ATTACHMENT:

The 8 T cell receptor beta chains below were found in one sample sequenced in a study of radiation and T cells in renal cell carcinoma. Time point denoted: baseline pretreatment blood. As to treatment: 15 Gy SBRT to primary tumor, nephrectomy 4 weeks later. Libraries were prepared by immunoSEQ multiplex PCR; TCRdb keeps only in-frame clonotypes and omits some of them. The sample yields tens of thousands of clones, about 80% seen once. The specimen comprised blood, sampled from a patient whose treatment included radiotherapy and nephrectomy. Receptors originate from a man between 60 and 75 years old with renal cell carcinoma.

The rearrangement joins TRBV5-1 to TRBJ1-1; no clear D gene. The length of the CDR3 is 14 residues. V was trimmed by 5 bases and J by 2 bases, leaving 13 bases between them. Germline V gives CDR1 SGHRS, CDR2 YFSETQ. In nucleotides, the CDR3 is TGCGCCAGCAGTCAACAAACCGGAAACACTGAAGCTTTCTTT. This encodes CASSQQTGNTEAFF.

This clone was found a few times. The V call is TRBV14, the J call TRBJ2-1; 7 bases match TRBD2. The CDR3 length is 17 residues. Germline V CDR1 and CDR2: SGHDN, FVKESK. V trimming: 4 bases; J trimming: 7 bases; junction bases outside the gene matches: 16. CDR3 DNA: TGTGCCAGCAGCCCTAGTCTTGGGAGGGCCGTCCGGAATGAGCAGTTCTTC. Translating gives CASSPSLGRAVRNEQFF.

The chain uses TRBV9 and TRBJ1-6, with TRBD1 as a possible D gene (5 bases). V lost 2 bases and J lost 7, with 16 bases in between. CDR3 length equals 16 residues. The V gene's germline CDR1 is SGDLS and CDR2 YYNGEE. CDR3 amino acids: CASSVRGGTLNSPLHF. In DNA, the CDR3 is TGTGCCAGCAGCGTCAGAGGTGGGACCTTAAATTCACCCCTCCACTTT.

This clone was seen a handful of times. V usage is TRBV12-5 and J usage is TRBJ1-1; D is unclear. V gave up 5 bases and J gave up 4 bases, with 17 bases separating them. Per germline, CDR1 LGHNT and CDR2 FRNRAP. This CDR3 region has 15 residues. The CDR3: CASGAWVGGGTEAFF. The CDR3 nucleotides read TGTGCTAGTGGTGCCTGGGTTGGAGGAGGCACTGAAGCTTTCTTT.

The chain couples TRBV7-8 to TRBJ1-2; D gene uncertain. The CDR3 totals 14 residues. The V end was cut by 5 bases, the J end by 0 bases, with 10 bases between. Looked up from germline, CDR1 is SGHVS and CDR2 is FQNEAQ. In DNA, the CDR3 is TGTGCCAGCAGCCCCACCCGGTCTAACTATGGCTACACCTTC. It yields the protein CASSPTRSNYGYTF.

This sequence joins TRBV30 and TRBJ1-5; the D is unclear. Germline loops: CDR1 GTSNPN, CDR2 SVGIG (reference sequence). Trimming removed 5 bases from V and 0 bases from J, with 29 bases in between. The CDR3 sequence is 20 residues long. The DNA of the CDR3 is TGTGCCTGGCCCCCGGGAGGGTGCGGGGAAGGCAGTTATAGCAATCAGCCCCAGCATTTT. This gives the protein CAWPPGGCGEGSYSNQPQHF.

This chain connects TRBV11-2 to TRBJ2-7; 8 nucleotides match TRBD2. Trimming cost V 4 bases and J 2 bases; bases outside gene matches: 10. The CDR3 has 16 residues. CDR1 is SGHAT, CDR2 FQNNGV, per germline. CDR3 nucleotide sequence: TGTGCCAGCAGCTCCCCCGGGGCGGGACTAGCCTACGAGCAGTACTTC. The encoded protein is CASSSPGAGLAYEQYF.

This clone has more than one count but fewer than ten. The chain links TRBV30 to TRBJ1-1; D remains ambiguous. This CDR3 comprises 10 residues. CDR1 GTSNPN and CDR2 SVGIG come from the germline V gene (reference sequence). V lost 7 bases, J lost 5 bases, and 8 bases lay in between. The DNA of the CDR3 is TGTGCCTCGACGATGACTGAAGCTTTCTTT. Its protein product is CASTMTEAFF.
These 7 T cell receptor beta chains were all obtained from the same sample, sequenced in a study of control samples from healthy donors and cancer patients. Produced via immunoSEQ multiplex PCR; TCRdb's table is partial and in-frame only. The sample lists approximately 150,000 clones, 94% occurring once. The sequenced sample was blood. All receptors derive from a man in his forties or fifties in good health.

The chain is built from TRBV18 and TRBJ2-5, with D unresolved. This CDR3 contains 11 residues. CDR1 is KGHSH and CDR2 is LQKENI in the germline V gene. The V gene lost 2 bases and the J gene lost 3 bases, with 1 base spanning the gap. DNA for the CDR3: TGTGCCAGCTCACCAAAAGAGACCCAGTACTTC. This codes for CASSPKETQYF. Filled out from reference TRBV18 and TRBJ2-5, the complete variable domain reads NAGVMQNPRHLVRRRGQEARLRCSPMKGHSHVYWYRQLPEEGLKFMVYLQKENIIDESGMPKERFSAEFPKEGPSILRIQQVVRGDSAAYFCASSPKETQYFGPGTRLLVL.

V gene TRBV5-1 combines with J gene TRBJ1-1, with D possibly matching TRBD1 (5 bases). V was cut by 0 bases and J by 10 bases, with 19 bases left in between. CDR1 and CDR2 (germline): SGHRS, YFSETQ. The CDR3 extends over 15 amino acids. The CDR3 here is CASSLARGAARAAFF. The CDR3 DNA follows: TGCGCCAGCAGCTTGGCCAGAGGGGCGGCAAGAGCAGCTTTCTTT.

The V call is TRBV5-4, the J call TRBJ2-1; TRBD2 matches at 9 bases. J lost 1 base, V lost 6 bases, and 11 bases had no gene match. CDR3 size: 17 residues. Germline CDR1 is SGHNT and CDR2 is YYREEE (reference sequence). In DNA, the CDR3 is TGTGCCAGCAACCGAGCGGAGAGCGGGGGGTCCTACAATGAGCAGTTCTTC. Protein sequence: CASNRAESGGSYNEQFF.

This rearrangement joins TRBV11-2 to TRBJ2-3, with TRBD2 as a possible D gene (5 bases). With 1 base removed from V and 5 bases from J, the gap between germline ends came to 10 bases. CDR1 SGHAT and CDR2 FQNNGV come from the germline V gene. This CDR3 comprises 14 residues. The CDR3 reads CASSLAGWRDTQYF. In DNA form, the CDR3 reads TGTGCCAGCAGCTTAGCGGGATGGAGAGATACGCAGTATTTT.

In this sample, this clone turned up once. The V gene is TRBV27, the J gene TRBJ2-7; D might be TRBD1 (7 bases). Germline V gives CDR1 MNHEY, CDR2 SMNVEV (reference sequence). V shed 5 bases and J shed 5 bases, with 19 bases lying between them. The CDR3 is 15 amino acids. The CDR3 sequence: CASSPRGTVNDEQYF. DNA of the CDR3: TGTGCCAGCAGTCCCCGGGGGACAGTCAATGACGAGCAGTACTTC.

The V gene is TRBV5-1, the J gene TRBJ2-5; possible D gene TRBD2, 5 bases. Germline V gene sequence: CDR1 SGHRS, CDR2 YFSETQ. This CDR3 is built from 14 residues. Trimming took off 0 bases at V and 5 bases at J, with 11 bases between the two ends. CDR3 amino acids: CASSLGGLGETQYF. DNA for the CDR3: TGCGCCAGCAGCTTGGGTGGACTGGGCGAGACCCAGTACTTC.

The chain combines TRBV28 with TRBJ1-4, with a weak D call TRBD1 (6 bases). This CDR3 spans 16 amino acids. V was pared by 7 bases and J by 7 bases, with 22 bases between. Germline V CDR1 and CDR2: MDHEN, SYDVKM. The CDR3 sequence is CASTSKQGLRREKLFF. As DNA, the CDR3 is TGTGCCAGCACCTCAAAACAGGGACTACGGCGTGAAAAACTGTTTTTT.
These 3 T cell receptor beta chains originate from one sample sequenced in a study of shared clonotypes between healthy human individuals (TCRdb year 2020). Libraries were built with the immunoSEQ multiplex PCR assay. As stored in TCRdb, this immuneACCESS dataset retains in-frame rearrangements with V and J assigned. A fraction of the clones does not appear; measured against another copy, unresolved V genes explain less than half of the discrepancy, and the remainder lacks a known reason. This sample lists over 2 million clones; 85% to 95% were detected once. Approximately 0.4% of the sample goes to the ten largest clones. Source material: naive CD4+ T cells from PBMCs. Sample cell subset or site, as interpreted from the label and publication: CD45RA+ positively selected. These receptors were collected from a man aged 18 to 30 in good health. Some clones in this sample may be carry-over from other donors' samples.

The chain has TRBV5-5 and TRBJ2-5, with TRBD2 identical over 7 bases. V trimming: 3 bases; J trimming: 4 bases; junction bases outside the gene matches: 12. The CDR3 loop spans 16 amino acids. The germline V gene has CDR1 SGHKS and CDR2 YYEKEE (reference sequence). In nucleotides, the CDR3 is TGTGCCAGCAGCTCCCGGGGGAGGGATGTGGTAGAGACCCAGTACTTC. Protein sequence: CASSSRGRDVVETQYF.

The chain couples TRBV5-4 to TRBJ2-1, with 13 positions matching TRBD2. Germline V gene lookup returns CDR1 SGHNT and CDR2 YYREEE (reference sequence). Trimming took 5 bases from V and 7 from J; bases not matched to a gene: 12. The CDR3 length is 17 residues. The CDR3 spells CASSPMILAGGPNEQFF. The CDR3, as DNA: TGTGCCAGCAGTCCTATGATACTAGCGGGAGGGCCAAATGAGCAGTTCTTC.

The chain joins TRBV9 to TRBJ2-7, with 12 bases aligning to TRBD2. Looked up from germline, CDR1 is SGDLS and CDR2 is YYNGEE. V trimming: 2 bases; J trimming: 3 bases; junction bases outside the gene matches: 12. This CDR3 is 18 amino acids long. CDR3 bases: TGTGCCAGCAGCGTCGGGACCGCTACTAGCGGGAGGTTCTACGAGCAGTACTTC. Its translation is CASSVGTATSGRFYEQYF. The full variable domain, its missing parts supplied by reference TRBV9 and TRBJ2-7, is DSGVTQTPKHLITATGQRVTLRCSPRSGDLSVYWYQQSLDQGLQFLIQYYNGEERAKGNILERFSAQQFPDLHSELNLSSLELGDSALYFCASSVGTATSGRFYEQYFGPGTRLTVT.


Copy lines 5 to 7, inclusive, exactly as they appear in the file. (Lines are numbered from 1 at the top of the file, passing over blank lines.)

This clone was seen a handful of times. V usage is TRBV12-5 and J usage is TRBJ1-1; D is unclear. V gave up 5 bases and J gave up 4 bases, with 17 bases separating them. Per germline, CDR1 LGHNT and CDR2 FRNRAP. This CDR3 region has 15 residues. The CDR3: CASGAWVGGGTEAFF. The CDR3 nucleotides read TGTGCTAGTGGTGCCTGGGTTGGAGGAGGCACTGAAGCTTTCTTT.

The chain couples TRBV7-8 to TRBJ1-2; D gene uncertain. The CDR3 totals 14 residues. The V end was cut by 5 bases, the J end by 0 bases, with 10 bases between. Looked up from germline, CDR1 is SGHVS and CDR2 is FQNEAQ. In DNA, the CDR3 is TGTGCCAGCAGCCCCACCCGGTCTAACTATGGCTACACCTTC. It yields the protein CASSPTRSNYGYTF.

This sequence joins TRBV30 and TRBJ1-5; the D is unclear. Germline loops: CDR1 GTSNPN, CDR2 SVGIG (reference sequence). Trimming removed 5 bases from V and 0 bases from J, with 29 bases in between. The CDR3 sequence is 20 residues long. The DNA of the CDR3 is TGTGCCTGGCCCCCGGGAGGGTGCGGGGAAGGCAGTTATAGCAATCAGCCCCAGCATTTT. This gives the protein CAWPPGGCGEGSYSNQPQHF.